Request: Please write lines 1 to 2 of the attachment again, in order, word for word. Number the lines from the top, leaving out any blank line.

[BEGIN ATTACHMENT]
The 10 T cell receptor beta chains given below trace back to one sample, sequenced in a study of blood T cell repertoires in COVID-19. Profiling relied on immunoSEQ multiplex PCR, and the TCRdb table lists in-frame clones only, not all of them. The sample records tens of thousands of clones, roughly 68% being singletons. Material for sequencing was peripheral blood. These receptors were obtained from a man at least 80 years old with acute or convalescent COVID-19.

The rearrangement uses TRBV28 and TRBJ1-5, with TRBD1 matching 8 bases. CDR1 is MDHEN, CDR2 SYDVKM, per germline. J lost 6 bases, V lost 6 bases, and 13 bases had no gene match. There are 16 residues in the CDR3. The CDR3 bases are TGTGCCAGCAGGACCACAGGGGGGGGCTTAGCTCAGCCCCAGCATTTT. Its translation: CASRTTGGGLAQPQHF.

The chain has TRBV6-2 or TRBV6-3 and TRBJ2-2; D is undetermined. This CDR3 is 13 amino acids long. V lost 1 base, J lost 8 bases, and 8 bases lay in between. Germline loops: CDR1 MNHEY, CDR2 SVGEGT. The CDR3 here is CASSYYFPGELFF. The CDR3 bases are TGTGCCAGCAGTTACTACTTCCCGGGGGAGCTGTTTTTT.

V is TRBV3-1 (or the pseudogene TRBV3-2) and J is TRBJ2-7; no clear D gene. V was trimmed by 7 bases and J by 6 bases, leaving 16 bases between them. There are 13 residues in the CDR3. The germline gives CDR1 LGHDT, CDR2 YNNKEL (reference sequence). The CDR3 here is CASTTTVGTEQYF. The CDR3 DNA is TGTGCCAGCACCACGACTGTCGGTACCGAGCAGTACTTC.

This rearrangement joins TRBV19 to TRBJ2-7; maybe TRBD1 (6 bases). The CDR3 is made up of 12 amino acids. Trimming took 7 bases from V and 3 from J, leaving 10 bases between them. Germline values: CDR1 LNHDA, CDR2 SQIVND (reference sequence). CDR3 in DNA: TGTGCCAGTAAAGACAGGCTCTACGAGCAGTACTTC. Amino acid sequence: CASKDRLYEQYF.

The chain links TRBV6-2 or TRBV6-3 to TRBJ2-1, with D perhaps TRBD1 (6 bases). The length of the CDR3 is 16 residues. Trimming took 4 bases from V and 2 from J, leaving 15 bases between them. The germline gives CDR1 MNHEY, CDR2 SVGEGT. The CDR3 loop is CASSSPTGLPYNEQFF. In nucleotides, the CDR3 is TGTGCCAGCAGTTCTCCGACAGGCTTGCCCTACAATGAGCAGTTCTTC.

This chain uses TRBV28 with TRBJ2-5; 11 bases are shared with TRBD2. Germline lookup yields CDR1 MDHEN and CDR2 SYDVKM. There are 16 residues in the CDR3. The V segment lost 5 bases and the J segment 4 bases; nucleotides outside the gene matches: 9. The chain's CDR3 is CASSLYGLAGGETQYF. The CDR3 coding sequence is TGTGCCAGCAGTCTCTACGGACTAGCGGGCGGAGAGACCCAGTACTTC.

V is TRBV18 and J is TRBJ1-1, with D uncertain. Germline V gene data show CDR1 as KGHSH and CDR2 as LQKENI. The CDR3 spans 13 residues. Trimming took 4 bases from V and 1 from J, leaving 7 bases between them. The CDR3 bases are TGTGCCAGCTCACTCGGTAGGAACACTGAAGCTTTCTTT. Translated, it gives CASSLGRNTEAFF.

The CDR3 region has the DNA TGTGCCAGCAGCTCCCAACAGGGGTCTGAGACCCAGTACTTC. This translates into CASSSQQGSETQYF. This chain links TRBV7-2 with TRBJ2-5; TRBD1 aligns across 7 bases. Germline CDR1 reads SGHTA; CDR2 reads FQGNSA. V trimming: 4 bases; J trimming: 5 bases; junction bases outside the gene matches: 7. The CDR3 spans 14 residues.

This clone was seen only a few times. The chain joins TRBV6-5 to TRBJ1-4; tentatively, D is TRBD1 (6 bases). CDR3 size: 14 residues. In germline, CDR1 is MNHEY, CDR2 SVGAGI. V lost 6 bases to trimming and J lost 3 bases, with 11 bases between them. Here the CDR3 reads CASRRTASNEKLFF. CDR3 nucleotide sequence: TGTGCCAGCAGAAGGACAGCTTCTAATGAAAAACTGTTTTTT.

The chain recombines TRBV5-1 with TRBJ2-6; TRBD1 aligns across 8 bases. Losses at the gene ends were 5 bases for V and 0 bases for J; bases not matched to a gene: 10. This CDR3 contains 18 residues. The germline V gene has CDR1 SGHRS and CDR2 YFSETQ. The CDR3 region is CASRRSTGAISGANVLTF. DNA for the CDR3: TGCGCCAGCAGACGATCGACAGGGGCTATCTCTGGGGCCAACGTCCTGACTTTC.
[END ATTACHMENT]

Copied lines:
The 10 T cell receptor beta chains given below trace back to one sample, sequenced in a study of blood T cell repertoires in COVID-19. Profiling relied on immunoSEQ multiplex PCR, and the TCRdb table lists in-frame clones only, not all of them. The sample records tens of thousands of clones, roughly 68% being singletons. Material for sequencing was peripheral blood. These receptors were obtained from a man at least 80 years old with acute or convalescent COVID-19.

The rearrangement uses TRBV28 and TRBJ1-5, with TRBD1 matching 8 bases. CDR1 is MDHEN, CDR2 SYDVKM, per germline. J lost 6 bases, V lost 6 bases, and 13 bases had no gene match. There are 16 residues in the CDR3. The CDR3 bases are TGTGCCAGCAGGACCACAGGGGGGGGCTTAGCTCAGCCCCAGCATTTT. Its translation: CASRTTGGGLAQPQHF.